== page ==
"It's the top moment [of my career so far]," Barnes said. "I was just thankful to do it in front of my wife. That was an awesome moment."
He's the first Astros player to hit for the cycle since Luke Scott did it in reverse order as a rookie against the D-backs in 2006, when he needed an extra-inning affair to provide one extra opportunity at the dish.
The last Astros right-handed hitter to accomplish the feat was Craig Biggio, who pulled it off against the Rockies in April 2002.
Cesar Cedeno recorded the first two cycles in Astros history (1972, 1976) and was followed by Bob Watson (1977), Andujar Cedeno (1992), Jeff Bagwell (2001), Biggio and Scott.
That's lofty company for Barnes, who is still a rookie and has only been a full-time starter in center for the last two months.
He's swung a hot-and-cold bat all year, garnering notoriety more for his highlight-reel catches in the spacious Minute Maid outfield than for wielding a prodigious bat.
"I'm not worried on how I'm perceived about whether I'm a defensive player or offensive guy," Barnes said. "I just do everything in my capability to play hard and good things can come out there. That's how nights like tonight happen."
He won't have to worry about perception after Friday's performance. He took Seattle starter Joe Saunders deep for a no-doubt solo home run over the 404-foot sign in left-center field during the second inning to kickstart the quest for one of baseball's rare hitting feats.
Barnes erased the ever-difficult triple off the cycle checklist in the fourth, lining a ball into the right-field gap that plated a run.
A single in the sixth put a palpable buzz into the home crowd, but it burned out quickly when the Mariners smashed a three-run blast to nab a 9-3 lead in the eighth.
Still, in the Houston dugout, everyone knew. No-hitters and near misses are treated with reverential shunning among baseball folks and Barnes' attempt at a cycle was no different.
Teammates were careful with their words and silence surrounded Barnes more than praise in the dugout, but the scoreboard couldn't be ignored.
By the time he stepped to the plate with a man on first and no outs in the eighth inning, there was no denying the stakes, as his hits were splattered across the Minute Maid jumbotron for all to see. Home run, triple, single. Only a two-bagger's absence tantalizingly teased those awaiting history.
"I don't think it's anything you talk about, but everyone was aware of the potential for [a cycle] in the dugout," manager Bo Porter said. "Normally, the triple is the hardest one, so when he was able to get that one, you knew he had a chance."
As soon as Barnes slapped a 1-1 pitch down the first-base line, the crowd volume immediately ascended to a fever pitch almost as if the Astros had just clinched a postseason win.
But two bases wasn't a sure thing, as Seattle right fielder Michael Saunders expertly played the carom off the foul-territory fence and launched a one-hopper that beat Barnes to the base.
"When it was there, I had to go for it," Barnes said. "I just was excited I had the opportunity in front of me. I wanted to win, too, so I was stretching first for the team and because we needed runs."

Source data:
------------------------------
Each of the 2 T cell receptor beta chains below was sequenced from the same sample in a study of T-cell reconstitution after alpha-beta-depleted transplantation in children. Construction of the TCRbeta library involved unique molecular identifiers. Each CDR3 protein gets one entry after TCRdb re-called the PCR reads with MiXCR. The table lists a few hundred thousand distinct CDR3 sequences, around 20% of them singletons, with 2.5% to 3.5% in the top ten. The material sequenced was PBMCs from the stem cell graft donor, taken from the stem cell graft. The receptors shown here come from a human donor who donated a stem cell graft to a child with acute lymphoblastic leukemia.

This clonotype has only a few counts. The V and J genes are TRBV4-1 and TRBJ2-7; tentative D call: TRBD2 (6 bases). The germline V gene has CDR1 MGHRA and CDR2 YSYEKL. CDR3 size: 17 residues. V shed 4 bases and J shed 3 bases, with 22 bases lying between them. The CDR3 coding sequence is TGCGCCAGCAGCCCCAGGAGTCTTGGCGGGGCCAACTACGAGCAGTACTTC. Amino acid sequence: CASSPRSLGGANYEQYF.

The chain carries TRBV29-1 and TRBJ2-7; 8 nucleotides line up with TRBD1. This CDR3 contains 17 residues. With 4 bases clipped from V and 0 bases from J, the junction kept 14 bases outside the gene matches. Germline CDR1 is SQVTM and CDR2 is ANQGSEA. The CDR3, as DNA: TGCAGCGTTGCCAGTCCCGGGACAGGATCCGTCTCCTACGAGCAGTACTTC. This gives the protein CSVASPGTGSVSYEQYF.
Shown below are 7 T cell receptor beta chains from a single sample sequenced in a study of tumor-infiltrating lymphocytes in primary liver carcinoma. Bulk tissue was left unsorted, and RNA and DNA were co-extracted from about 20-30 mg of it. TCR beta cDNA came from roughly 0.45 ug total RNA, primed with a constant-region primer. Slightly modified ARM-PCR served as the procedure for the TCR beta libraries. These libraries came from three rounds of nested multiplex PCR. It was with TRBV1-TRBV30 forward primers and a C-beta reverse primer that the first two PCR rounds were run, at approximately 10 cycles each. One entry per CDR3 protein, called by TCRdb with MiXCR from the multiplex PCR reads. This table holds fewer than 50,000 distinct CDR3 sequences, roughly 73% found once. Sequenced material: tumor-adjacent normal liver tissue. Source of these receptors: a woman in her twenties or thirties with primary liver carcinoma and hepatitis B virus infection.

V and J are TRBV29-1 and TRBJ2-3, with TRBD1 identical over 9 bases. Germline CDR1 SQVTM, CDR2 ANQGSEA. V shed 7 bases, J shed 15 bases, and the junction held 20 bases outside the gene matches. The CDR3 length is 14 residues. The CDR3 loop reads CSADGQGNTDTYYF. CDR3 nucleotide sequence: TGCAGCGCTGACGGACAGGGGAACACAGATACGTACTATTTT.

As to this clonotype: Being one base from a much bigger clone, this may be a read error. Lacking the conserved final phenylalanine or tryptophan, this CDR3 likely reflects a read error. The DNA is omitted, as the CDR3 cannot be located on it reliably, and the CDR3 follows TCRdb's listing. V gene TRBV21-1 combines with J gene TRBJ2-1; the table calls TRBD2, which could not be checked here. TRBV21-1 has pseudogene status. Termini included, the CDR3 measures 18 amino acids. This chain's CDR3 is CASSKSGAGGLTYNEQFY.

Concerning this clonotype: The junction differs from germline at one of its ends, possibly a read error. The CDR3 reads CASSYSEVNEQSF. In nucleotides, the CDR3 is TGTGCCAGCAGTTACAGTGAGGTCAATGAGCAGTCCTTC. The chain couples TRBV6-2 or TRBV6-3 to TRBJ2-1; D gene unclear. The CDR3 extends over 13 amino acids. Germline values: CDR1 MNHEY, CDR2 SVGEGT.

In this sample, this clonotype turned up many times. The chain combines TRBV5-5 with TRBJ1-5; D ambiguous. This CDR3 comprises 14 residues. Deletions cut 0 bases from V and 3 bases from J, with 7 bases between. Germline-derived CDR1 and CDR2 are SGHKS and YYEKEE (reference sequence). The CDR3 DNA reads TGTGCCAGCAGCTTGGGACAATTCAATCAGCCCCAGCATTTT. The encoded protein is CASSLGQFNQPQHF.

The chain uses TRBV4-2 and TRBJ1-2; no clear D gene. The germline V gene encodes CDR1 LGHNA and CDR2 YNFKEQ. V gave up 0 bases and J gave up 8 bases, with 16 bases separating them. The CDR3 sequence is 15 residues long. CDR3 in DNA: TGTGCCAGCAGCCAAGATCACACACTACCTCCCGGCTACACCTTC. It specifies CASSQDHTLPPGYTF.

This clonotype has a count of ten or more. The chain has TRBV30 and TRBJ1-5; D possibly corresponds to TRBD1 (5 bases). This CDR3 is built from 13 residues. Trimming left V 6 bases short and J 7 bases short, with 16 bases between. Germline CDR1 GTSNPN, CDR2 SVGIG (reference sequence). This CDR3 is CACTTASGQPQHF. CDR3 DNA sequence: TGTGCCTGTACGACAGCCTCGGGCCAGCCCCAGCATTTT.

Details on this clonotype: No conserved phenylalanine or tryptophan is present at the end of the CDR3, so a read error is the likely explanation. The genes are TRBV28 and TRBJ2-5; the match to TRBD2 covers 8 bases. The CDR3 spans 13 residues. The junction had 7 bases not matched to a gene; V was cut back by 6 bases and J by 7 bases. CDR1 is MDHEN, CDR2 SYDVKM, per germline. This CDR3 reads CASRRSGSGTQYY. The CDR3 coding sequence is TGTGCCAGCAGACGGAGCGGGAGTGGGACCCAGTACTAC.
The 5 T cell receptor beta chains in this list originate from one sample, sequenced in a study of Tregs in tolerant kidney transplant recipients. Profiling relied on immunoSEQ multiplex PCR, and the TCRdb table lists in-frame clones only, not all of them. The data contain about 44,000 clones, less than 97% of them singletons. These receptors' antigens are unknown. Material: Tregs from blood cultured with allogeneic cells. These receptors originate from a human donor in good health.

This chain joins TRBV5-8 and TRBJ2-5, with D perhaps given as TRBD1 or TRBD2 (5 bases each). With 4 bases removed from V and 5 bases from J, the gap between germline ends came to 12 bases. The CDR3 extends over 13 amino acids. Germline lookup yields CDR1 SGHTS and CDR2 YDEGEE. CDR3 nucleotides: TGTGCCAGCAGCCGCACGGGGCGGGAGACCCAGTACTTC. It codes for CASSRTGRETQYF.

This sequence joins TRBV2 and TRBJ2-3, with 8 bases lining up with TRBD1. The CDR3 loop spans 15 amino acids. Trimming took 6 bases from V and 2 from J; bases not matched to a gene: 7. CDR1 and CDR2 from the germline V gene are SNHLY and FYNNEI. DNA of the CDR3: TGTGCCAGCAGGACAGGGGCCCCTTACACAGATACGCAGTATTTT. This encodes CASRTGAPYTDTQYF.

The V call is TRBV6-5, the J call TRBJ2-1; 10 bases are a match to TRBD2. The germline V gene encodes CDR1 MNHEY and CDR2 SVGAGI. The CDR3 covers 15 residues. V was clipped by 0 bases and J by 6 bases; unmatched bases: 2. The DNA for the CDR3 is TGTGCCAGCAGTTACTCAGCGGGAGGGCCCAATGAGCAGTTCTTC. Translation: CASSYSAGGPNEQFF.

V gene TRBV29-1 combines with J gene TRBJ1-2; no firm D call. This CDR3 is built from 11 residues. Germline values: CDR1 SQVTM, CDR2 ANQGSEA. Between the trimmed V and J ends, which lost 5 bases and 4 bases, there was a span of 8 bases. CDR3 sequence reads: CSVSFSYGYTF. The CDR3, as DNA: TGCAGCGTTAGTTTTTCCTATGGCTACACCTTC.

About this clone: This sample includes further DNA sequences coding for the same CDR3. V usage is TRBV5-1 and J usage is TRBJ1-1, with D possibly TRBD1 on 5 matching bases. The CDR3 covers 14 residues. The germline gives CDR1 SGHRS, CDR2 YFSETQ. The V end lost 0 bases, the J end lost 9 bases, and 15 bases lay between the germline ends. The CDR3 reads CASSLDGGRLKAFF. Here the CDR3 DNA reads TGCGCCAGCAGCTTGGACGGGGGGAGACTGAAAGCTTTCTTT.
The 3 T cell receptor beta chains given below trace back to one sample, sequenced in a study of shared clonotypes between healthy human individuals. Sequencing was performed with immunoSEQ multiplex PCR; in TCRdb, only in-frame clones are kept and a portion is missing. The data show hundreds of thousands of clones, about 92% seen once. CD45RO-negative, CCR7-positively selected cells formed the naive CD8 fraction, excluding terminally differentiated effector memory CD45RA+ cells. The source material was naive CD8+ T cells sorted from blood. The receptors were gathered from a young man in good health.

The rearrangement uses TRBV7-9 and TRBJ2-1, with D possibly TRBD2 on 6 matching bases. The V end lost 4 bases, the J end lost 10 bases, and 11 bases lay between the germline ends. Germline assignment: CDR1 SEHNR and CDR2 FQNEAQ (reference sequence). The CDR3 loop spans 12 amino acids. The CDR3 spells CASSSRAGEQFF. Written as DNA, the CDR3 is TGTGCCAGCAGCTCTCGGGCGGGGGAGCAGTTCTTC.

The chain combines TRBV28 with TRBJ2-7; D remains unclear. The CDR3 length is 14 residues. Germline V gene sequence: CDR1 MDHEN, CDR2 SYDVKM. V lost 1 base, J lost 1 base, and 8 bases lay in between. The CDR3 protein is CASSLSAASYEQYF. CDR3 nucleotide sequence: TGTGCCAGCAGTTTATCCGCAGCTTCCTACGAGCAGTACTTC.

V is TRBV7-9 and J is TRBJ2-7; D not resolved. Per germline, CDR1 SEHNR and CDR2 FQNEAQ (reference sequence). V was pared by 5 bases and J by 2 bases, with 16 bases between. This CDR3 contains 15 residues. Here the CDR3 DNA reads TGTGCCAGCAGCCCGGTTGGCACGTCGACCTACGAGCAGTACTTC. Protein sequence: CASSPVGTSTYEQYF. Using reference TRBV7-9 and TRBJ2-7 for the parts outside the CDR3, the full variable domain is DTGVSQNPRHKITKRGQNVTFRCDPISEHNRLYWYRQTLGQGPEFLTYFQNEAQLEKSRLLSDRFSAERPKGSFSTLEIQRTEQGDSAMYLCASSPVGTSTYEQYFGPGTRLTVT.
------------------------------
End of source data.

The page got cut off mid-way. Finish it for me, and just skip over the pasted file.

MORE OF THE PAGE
The wiry 27-year-old narrowly dodged the high tag, drawing animated fist pumps from Barnes and a standing ovation from the Minute Maid crowd.
"I was aware that I needed that [double]," Barnes said. "So I said a little prayer before I went up there. I was grateful for what I'd done already, and I decided to make it fun."
For good measure, Barnes added an infield single in the ninth, completing a wholly unique night at the dish.
"That's what you call living right," Porter said.
He's the first Astros player to hit for the cycle against an American League team and just the second player in franchise history to complete his cycle with a double.
It's a rare club that Barnes joins, with Biggio, Bagwell and Cedeno, who did it twice, among the other Astros to claim the cycle.
Barnes may not be the latest "Killer B" in an Houston uniform, but he was an honorary member for at least one night.
"Those guys are Hall of Famers in my book, and to be able to be associated with them in that aspect, it's a blessing and I'm thankful for that," Barnes said.
It's an even rarer feat than the no-hitter in club records, as Barnes made it eight cycles against ten Houston no-nos.
It's not even technically Barnes' first cycle as a pro, given that he hit for one with Class A Lancaster in June of 2010.
This one meant a little more, with Barnes joining an exclusive group of under 300 players in Major-League history who have managed four unique hits during a single game.
"That there's a great feat," said Porter. "It's obviously something that doesn't happen in our game every day. To accomplish it in a big league game is pretty impressive and it couldn't happen to a better guy.
"When you talk about accomplishments like the cycle, you may have seen it done before or talk about it amongst yourselves, but it's not often you have the opportunity. You may square the ball up so well, you end up getting three doubles. To Brandon's credit, he put together three really good at-bats and then put himself in position for this huge accomplishment."